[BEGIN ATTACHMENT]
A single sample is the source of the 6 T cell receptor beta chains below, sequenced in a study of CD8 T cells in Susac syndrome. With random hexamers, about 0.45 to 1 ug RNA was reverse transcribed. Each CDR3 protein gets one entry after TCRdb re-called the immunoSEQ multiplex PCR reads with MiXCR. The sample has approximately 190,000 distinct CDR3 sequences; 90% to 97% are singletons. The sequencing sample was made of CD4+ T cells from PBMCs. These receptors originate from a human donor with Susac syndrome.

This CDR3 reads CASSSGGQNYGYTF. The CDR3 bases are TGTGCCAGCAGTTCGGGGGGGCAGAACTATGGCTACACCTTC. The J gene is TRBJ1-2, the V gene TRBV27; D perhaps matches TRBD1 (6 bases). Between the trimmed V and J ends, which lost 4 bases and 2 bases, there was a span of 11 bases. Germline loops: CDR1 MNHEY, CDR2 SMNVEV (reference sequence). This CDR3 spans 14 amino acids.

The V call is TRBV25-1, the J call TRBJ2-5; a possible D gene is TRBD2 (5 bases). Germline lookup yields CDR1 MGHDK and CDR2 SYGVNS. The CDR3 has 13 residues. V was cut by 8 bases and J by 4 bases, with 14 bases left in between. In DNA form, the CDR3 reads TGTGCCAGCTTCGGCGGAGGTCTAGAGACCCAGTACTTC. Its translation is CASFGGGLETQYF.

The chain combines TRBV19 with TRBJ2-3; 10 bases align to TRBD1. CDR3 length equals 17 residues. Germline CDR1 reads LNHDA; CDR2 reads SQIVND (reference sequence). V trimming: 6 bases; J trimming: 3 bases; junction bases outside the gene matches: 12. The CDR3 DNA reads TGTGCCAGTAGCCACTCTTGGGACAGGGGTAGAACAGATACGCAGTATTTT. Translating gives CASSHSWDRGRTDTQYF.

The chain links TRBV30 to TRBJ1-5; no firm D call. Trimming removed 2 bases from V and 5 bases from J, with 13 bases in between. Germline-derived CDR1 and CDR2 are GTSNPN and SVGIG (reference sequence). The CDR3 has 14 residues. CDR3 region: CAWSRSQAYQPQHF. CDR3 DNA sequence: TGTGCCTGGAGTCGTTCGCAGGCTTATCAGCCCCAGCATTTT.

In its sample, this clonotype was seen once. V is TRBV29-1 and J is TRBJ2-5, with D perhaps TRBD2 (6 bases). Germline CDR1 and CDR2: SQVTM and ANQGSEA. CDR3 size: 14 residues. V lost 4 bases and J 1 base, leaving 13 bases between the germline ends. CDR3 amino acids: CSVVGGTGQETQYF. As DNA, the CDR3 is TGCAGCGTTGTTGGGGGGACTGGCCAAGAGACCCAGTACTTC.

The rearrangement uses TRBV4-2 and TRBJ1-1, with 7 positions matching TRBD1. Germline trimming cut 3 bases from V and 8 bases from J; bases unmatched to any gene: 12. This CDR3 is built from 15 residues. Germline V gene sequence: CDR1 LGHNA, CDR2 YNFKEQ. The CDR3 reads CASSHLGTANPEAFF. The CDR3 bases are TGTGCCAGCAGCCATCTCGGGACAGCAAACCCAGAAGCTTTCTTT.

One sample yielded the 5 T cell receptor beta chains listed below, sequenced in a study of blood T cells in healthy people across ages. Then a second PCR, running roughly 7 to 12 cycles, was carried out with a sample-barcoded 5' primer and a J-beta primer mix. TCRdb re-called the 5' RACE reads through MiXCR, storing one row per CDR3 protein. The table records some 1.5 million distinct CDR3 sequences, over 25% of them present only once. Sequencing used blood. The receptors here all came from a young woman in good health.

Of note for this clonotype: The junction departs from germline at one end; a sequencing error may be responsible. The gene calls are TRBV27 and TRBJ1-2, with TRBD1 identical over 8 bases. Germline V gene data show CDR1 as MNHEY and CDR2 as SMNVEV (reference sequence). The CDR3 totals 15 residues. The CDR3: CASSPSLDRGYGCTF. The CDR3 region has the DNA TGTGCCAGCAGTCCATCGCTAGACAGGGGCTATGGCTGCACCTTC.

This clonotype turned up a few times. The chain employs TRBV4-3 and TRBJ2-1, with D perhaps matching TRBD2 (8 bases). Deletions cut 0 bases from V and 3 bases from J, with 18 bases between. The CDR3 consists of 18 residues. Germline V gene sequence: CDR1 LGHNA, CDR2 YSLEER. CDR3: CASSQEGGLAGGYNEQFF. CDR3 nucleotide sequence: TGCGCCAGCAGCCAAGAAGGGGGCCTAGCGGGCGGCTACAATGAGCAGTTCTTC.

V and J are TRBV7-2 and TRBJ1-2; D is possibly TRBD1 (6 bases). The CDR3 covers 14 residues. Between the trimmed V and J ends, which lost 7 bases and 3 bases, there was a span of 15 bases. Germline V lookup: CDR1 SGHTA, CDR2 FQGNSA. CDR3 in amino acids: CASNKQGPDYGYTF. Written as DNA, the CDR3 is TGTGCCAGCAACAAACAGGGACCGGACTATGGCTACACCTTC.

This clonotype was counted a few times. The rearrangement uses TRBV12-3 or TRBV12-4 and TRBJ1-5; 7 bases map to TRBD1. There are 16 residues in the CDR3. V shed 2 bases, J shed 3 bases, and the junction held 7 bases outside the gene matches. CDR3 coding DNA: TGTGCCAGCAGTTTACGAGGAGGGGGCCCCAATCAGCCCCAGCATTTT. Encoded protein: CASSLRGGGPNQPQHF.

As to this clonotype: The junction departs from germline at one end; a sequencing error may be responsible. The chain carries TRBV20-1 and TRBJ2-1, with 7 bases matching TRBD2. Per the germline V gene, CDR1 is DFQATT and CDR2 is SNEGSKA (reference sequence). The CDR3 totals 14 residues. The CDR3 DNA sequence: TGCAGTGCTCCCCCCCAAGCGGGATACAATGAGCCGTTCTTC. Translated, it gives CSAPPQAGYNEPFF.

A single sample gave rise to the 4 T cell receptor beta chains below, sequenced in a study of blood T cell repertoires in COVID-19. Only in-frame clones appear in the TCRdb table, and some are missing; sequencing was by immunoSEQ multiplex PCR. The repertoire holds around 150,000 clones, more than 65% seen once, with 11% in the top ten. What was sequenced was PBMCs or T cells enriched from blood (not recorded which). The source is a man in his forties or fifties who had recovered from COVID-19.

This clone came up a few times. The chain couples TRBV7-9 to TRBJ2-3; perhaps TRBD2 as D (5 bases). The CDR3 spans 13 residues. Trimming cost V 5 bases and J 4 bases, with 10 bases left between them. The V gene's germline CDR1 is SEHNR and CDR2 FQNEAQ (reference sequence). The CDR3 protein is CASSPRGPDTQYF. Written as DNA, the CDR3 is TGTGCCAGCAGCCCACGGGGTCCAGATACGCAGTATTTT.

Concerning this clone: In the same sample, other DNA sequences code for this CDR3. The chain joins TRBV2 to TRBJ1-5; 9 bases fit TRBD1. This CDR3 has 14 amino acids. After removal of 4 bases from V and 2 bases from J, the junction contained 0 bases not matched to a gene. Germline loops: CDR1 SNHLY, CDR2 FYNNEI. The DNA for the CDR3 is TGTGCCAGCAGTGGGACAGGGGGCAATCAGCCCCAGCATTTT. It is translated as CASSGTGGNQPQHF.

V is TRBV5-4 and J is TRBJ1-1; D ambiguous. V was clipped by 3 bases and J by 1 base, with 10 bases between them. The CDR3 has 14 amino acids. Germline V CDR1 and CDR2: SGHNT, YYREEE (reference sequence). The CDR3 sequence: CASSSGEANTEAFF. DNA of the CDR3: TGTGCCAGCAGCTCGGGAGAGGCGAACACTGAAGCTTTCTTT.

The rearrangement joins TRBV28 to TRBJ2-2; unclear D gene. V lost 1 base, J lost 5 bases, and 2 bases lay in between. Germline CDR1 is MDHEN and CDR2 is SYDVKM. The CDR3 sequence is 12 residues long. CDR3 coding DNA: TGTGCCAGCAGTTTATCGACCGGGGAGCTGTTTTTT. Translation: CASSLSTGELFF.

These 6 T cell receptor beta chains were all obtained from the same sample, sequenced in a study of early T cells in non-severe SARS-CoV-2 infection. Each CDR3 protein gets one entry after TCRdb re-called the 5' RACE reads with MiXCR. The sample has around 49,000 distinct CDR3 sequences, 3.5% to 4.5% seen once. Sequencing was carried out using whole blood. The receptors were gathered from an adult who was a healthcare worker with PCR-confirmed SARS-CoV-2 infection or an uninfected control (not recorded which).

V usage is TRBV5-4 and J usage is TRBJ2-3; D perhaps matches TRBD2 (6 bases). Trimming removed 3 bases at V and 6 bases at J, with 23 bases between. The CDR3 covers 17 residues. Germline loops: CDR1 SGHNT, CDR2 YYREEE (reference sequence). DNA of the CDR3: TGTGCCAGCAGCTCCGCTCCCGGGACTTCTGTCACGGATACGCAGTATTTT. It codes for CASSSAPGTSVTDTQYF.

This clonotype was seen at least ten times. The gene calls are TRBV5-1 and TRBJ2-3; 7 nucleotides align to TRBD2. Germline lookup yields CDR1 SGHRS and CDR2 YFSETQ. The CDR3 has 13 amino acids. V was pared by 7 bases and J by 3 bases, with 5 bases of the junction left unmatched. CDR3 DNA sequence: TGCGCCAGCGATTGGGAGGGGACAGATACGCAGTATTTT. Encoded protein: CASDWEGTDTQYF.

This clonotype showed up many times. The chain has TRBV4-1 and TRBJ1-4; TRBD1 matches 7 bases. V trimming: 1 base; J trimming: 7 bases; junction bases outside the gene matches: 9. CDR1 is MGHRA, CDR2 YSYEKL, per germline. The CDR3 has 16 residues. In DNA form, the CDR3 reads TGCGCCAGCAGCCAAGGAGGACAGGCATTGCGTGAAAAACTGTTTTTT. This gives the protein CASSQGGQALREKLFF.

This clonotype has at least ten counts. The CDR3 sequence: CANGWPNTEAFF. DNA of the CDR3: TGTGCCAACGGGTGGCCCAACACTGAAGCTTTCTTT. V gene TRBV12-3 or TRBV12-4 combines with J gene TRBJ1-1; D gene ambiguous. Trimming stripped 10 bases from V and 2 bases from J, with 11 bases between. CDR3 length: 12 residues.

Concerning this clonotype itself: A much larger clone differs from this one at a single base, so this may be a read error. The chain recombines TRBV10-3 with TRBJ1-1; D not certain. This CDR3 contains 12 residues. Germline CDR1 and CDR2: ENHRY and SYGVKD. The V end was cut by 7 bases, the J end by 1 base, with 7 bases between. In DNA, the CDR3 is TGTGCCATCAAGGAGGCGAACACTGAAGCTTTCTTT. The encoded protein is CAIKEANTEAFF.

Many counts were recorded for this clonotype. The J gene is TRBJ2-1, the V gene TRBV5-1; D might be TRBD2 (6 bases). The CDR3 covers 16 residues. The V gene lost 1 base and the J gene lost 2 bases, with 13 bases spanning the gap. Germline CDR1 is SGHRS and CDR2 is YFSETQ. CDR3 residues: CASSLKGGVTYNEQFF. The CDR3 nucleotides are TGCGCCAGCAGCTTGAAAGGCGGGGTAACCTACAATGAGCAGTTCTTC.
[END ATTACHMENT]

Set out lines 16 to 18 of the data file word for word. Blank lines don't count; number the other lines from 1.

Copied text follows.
Concerning this clone: In the same sample, other DNA sequences code for this CDR3. The chain joins TRBV2 to TRBJ1-5; 9 bases fit TRBD1. This CDR3 has 14 amino acids. After removal of 4 bases from V and 2 bases from J, the junction contained 0 bases not matched to a gene. Germline loops: CDR1 SNHLY, CDR2 FYNNEI. The DNA for the CDR3 is TGTGCCAGCAGTGGGACAGGGGGCAATCAGCCCCAGCATTTT. It is translated as CASSGTGGNQPQHF.

V is TRBV5-4 and J is TRBJ1-1; D ambiguous. V was clipped by 3 bases and J by 1 base, with 10 bases between them. The CDR3 has 14 amino acids. Germline V CDR1 and CDR2: SGHNT, YYREEE (reference sequence). The CDR3 sequence: CASSSGEANTEAFF. DNA of the CDR3: TGTGCCAGCAGCTCGGGAGAGGCGAACACTGAAGCTTTCTTT.

The rearrangement joins TRBV28 to TRBJ2-2; unclear D gene. V lost 1 base, J lost 5 bases, and 2 bases lay in between. Germline CDR1 is MDHEN and CDR2 is SYDVKM. The CDR3 sequence is 12 residues long. CDR3 coding DNA: TGTGCCAGCAGTTTATCGACCGGGGAGCTGTTTTTT. Translation: CASSLSTGELFF.